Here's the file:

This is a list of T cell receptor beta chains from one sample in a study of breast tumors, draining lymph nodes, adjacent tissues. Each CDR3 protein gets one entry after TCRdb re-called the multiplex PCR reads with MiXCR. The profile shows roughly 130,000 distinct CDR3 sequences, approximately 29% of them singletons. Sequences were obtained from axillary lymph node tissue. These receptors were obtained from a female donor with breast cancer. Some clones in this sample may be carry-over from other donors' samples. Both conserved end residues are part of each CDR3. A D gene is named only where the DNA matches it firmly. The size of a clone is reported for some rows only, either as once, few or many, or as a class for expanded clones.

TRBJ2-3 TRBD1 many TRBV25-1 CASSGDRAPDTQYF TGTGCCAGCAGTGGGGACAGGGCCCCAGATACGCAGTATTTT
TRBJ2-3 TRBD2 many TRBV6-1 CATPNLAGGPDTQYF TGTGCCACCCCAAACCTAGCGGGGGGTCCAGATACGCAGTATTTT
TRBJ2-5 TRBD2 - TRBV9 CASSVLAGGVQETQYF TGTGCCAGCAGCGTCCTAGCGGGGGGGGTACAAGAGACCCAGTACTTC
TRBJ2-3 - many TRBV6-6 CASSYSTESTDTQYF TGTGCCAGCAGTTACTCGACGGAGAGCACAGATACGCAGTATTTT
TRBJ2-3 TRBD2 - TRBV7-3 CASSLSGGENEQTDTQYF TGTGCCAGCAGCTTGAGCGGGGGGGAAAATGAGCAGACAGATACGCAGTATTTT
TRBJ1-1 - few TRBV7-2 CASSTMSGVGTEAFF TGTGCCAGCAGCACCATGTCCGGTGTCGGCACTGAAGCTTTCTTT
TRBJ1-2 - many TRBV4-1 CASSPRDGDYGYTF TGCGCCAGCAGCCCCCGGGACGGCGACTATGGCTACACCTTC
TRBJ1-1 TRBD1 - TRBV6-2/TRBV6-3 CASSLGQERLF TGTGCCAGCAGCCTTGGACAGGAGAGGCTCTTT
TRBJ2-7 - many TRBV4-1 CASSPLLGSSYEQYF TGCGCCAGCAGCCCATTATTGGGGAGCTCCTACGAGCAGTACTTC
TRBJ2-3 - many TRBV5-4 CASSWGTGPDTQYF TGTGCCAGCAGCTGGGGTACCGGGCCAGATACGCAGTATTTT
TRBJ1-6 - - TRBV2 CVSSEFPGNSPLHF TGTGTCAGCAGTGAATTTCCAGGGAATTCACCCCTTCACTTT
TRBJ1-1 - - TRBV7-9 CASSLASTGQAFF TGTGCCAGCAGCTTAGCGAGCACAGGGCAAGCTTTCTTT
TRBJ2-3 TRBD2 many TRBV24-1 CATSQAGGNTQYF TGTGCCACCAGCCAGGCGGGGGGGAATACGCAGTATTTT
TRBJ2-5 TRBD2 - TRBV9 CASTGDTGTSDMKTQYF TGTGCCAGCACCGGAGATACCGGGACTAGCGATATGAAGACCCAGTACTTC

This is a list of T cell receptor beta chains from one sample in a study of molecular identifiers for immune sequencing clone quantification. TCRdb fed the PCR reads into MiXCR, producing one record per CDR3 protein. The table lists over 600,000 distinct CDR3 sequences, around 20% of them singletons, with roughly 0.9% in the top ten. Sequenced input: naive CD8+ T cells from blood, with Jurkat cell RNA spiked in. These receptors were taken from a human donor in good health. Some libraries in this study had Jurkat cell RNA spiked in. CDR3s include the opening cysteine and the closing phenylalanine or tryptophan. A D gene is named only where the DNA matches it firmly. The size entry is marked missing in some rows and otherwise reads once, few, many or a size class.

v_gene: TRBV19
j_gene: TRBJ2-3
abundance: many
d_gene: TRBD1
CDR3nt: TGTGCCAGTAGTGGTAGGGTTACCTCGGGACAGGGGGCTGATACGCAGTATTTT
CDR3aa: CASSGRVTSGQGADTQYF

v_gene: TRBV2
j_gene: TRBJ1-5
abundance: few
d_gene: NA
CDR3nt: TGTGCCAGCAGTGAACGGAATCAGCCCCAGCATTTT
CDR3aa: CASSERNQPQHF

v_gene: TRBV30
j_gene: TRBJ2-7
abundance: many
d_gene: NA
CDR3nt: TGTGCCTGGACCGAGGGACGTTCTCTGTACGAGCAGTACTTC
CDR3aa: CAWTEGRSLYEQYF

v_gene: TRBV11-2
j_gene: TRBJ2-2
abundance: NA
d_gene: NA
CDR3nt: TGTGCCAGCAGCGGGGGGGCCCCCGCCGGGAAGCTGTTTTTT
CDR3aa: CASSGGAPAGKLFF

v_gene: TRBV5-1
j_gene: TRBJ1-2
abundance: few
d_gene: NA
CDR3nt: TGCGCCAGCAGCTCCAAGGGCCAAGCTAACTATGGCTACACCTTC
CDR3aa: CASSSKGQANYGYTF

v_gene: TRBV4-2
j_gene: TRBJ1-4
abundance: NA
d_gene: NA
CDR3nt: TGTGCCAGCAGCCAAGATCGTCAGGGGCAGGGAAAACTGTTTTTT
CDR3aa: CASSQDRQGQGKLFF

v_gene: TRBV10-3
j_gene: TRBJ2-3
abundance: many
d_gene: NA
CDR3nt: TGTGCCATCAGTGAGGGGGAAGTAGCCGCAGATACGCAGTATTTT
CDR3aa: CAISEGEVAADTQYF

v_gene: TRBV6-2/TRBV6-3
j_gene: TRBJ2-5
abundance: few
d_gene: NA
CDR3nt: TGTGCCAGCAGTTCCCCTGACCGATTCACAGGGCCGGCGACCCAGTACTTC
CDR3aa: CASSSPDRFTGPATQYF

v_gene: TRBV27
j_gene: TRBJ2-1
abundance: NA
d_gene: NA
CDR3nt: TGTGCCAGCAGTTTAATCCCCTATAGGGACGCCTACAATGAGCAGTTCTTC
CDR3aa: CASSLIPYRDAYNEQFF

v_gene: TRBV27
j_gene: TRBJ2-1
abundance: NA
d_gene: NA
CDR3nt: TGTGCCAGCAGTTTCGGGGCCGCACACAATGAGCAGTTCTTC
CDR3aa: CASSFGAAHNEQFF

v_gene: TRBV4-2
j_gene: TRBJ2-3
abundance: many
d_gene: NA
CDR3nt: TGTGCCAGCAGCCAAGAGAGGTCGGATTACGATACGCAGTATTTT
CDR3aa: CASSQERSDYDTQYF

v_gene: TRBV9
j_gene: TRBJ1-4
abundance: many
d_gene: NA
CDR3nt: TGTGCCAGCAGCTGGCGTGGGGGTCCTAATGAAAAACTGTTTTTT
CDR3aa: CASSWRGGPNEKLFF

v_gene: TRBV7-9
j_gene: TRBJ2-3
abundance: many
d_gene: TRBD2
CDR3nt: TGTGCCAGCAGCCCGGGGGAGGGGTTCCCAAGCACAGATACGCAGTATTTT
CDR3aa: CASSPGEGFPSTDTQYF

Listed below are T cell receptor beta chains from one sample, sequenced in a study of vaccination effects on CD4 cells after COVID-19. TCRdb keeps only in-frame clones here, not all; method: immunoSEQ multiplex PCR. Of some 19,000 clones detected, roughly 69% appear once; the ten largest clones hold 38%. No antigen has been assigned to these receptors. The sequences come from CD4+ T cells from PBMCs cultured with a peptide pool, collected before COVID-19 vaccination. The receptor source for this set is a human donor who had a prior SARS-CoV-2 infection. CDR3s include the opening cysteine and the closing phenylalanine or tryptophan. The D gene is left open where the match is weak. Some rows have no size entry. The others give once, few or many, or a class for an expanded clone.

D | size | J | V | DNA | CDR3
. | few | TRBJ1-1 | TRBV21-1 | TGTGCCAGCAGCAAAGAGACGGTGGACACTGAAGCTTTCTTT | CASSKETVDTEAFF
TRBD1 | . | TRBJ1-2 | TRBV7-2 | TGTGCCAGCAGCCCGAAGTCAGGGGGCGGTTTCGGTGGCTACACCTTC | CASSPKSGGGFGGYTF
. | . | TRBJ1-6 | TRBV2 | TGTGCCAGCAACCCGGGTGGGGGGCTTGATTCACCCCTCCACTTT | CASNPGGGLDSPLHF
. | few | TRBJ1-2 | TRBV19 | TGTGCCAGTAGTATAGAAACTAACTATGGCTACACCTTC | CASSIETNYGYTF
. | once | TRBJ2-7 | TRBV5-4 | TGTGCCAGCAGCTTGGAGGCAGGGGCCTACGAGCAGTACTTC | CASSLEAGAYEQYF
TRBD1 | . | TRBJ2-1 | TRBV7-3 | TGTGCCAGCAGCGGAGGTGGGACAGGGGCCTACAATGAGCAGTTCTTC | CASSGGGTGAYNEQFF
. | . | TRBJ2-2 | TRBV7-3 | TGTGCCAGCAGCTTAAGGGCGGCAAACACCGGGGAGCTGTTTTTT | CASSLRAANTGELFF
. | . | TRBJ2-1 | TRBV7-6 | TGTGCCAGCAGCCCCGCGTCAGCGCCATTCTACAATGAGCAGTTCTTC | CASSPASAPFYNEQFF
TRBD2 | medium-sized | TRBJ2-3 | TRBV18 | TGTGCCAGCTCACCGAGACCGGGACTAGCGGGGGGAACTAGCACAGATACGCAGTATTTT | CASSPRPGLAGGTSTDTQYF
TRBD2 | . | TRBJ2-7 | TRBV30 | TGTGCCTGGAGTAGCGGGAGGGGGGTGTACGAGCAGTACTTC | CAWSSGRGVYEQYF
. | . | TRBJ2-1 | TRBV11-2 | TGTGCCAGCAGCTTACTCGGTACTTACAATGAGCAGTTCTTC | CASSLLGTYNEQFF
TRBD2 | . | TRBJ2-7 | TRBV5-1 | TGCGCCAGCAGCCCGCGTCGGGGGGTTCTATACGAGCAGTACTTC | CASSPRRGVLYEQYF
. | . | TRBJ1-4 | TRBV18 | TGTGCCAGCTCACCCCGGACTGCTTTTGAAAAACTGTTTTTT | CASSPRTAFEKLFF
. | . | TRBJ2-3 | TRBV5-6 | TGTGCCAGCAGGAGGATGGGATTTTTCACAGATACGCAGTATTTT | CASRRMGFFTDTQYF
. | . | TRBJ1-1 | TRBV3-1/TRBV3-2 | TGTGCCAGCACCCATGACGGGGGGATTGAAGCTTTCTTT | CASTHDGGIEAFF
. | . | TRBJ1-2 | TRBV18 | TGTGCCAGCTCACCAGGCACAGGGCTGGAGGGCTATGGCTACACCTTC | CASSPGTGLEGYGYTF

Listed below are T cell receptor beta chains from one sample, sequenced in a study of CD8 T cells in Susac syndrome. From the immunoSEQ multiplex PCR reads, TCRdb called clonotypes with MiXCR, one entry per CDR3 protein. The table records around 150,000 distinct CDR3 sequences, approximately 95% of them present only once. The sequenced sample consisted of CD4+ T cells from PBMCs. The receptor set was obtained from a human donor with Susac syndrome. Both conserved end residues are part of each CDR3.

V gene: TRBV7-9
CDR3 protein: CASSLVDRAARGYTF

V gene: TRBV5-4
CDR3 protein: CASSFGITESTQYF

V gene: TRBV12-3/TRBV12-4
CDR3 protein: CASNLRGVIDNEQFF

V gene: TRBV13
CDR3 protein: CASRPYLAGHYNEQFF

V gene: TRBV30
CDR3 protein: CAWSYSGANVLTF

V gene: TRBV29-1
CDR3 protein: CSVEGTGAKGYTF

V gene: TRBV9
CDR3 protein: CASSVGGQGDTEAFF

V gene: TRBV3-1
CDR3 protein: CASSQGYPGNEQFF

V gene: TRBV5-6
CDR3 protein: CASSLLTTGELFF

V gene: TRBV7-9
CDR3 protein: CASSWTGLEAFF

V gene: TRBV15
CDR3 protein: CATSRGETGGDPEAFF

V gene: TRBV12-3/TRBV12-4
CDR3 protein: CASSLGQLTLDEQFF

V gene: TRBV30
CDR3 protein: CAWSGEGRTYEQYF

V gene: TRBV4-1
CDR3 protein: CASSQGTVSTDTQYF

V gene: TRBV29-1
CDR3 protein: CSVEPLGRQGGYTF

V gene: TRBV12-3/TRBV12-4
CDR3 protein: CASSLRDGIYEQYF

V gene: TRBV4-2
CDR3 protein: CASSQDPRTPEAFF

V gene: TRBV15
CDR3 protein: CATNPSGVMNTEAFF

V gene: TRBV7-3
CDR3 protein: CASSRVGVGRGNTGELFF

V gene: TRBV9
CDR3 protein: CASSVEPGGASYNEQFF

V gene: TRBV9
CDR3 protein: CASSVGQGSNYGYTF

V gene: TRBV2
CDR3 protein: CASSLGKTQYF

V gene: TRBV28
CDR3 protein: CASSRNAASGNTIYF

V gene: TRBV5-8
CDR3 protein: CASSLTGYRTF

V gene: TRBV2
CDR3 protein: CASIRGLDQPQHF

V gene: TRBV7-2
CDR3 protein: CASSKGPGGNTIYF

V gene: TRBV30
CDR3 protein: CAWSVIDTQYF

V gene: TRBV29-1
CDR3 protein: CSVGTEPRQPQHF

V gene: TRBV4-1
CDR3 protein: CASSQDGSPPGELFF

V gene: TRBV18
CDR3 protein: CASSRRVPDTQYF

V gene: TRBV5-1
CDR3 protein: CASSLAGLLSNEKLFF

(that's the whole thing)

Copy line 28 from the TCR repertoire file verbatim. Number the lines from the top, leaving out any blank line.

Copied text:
CDR3aa: CASSERNQPQHF